Article
Background Noncoeliac gluten sensitivity (NCGS) is a controversial emerging disorder. Despite reported symptoms related to the ingestion of gluten, NCGS remains a diagnosis based on the exclusion of coeliac disease, given the absence of reliable biomarkers.AimTo evaluate the prevalence, diagnostic exclusion of coeliac disease and the efficacy of a gluten-free diet (GFD) for NCGS patients.MethodsA PubMed search was performed up to December 2014. According to consensus diagnostic criteria, NCGS was defined as self-reported gluten intolerance, negative coeliac serology and absence of villous atrophy. Studies evaluating the impact of a GFD on patients with irritable bowel syndrome (IBS) were also included.ResultsPrevalence rates of NCGS (0.5–13%) differed widely. Seventeen studies, including 1561 patients (26 children), met the inclusion criteria for NCGS. HLA haplotypes could not be linked to histology [normal or lymphocytic enteritis (LE)] in 1123 NCGS patients. HLADQ2/DQ8 haplotypes were present in 44% of NCGS patients. After advanced diagnostic techniques in 189 NCGS patients combining LE and HLADQ2/DQ8 haplotypes, 39 (20%) were reclassified as coeliac disease. There was a higher than expected family history of coeliac disease and autoimmune disorders in NCGS patients. A GFD resulted in variable results for variable, but significantly improved stool frequency in HLADQ2 positive diarrhoea-predominant IBS patients.Conclusions Prevalence rates for NCGS are extremely variable. A subset of NCGS patients might belong in the so-called ‘coeliac-lite’ disease. The benefit of a GFD for NCGS patients is currently controversial. HLADQ2 positive diarrhoea-type IBS patients might gain symptom improvement from a GFD.
Article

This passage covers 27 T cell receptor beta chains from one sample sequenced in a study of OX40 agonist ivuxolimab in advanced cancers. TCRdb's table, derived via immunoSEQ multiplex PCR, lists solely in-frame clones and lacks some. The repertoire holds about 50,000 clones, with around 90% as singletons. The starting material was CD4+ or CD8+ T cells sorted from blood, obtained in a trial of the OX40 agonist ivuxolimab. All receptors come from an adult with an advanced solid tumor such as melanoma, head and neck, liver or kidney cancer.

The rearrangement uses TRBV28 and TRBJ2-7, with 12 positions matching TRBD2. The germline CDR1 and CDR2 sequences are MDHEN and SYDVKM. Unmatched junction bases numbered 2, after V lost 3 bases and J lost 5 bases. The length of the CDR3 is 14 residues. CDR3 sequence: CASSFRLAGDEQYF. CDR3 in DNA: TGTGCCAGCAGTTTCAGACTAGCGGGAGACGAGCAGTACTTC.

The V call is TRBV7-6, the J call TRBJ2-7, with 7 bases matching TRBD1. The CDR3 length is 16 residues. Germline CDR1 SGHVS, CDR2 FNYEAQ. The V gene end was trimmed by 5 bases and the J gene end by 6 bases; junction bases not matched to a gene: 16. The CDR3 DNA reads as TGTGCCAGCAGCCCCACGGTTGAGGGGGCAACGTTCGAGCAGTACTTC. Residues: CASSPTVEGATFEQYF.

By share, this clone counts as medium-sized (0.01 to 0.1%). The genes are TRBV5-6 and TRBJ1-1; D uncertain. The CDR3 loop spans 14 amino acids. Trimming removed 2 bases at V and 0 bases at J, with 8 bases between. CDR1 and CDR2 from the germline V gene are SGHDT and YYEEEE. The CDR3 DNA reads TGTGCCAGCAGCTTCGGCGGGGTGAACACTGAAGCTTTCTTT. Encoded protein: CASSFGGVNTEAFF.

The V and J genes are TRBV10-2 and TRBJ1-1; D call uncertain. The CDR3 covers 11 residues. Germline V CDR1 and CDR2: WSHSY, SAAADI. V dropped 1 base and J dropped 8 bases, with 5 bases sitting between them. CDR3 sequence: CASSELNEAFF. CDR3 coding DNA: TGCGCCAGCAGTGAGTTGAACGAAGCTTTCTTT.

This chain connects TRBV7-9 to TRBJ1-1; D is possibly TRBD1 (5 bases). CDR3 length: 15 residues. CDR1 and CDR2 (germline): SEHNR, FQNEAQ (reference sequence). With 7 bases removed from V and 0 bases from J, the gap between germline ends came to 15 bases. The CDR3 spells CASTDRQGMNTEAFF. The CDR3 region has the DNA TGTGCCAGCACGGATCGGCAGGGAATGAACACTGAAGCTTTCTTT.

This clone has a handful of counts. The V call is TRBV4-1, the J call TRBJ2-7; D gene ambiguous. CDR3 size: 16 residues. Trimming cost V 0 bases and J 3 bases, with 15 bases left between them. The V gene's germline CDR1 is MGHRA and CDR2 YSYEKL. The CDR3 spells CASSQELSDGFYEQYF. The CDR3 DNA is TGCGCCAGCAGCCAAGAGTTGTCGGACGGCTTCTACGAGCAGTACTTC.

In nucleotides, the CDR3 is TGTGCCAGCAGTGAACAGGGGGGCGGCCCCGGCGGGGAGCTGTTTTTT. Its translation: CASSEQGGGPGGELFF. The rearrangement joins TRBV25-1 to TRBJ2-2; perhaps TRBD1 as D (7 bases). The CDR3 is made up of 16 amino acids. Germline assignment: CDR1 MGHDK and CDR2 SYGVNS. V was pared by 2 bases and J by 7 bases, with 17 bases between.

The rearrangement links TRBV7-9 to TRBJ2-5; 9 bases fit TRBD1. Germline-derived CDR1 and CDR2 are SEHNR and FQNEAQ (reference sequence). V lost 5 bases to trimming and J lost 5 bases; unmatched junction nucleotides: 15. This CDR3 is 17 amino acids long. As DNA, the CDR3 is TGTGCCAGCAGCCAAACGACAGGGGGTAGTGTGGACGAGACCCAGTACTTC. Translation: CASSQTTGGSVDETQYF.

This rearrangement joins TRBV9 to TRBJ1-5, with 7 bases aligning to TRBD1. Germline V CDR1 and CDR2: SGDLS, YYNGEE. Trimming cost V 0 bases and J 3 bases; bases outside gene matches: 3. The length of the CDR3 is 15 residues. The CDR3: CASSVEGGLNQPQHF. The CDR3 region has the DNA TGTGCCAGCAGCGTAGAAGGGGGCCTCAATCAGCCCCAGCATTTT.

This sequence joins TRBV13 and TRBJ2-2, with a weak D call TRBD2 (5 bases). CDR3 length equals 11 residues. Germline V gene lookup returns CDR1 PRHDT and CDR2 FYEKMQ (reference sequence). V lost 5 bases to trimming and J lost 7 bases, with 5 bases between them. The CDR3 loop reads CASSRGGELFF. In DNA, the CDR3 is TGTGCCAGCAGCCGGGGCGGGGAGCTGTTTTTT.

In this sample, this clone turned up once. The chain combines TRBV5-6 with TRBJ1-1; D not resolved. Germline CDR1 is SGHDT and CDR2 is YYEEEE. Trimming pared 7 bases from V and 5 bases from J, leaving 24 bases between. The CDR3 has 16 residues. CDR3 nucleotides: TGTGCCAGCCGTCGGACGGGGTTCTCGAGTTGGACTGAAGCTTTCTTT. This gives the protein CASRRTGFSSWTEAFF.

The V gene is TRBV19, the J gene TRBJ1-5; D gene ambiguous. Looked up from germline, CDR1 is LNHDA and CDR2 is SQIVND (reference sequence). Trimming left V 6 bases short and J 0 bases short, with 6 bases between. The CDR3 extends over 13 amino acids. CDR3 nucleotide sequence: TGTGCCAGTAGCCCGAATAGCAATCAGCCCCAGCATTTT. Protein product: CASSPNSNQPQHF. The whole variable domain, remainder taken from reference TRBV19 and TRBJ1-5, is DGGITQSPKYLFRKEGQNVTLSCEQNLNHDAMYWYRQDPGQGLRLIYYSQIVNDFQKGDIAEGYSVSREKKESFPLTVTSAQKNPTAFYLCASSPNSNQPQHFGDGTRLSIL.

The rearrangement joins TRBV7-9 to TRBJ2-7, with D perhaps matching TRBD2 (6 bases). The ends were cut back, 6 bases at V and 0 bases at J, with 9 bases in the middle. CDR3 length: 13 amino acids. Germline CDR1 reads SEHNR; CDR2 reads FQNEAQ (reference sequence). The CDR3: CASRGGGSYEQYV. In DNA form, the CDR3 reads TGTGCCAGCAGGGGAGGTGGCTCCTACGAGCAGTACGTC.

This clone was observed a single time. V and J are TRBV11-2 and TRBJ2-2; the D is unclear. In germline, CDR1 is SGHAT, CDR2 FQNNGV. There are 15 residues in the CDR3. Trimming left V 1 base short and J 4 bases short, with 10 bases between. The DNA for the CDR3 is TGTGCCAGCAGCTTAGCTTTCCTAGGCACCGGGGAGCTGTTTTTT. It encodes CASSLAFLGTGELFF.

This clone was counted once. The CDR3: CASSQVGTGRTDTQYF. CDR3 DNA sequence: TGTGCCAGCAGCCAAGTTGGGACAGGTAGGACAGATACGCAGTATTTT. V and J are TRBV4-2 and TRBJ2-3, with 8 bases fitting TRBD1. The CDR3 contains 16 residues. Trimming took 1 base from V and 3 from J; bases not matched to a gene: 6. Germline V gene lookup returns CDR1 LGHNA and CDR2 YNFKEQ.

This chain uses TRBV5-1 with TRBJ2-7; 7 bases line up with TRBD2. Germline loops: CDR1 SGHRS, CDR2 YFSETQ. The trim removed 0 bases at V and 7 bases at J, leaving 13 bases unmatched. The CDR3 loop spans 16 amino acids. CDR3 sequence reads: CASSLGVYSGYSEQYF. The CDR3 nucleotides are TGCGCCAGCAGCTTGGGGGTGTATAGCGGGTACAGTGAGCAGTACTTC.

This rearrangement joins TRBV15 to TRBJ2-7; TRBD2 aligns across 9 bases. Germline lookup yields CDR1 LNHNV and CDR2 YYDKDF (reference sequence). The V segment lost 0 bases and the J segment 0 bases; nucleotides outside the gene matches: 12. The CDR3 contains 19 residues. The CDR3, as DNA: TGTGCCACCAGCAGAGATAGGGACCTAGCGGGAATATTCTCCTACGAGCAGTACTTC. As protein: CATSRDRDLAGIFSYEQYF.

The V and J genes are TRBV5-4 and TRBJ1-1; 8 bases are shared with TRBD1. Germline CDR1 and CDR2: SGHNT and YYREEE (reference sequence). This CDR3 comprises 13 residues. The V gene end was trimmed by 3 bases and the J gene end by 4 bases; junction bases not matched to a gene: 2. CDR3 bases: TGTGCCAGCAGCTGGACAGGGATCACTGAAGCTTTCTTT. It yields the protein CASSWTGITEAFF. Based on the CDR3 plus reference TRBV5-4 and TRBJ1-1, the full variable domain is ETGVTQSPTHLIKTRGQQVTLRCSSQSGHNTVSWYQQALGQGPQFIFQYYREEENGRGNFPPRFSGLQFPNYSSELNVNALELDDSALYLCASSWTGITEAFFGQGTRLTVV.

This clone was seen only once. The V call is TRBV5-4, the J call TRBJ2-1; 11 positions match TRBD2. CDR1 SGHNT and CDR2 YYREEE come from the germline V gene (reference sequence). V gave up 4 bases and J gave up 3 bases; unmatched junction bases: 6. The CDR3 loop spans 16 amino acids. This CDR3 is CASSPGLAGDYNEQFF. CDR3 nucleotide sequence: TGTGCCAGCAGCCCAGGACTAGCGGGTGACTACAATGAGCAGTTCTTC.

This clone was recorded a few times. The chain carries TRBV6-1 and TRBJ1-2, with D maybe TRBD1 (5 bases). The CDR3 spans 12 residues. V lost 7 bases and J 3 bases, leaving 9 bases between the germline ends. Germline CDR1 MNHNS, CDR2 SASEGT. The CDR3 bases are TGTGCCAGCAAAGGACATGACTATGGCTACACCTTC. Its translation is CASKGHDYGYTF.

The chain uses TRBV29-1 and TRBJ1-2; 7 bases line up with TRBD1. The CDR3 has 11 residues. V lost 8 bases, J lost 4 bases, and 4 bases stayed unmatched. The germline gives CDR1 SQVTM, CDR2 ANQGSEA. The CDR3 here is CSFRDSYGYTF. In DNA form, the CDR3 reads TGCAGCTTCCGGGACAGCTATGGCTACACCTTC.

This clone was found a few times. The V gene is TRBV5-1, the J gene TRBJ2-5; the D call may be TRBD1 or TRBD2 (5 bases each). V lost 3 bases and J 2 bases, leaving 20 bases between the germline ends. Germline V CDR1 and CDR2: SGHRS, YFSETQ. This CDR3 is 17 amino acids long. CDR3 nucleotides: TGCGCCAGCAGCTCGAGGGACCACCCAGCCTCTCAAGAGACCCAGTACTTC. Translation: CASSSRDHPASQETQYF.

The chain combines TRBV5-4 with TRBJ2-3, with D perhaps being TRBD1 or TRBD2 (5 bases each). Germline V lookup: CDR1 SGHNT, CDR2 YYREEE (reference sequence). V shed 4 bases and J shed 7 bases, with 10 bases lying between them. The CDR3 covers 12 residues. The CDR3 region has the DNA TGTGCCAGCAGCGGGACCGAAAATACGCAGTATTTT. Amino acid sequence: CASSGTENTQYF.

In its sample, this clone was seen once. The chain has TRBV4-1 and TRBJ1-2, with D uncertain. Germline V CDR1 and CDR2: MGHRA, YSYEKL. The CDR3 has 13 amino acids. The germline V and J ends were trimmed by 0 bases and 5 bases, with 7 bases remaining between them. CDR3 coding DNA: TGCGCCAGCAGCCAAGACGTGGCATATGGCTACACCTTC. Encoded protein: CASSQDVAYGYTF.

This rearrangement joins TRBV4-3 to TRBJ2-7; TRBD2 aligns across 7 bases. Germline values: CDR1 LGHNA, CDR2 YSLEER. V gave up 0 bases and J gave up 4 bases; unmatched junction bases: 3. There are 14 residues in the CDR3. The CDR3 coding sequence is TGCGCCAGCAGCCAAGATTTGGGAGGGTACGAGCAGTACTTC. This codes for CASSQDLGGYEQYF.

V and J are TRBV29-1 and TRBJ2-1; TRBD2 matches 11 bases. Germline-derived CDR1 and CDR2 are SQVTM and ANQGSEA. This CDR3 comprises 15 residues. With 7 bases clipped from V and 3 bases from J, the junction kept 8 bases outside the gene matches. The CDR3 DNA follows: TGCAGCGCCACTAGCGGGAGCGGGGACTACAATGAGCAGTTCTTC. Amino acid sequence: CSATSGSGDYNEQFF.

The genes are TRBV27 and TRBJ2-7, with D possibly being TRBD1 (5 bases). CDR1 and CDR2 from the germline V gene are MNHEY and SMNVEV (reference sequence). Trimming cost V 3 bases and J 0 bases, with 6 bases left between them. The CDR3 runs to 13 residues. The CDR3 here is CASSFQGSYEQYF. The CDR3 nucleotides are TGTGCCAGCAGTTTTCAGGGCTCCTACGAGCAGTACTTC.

There is debate over the existence of nonceliac gluten sensitivity (NCGS) -intestinal and extra-intestinal symptoms in response to ingestion of gluten-containing foods by people without celiac disease or wheat allergy. We performed a randomized, double-blind, placebo-controlled, cross-over trial to determine the effects of administration of low doses of gluten to subjects with suspected NCGS. We enrolled 61 adults without celiac disease or wheat allergy who believe ingestion of gluten-containing food to be the cause of their intestinal and extra-intestinal symptoms. Participants were randomly assigned to groups given either 4.375 g/day gluten or rice starch (placebo) for 1 week, each via gastro-soluble capsules. After a 1 week of gluten-free diet, participants crossed over to the other group. The primary outcome was the change in overall (intestinal and extra-intestinal) symptoms, determined by established scoring systems, between gluten and placebo intake. A secondary outcome was the change in individual symptom scores between gluten vs placebo. According to the per-protocol analysis of data from the 59 patients who completed the trial, intake of gluten significantly increased overall symptoms compared with placebo (P=.034). Abdominal bloating (P=.040) and pain (P=.047), among the intestinal symptoms, and foggy mind (P=.019), depression (P=.020), and aphthous stomatitis (P=.025), among the extra-intestinal symptoms, were significantly more severe when subjects received gluten than placebo. In a cross-over trial of subjects with suspected NCGS, the severity of overall symptoms increased significantly during 1 week of intake of small amounts of gluten, compared with placebo. Clinical trial no: ISRCTN72857280. Copyright © 2015 AGA Institute. Published by Elsevier Inc. All rights reserved.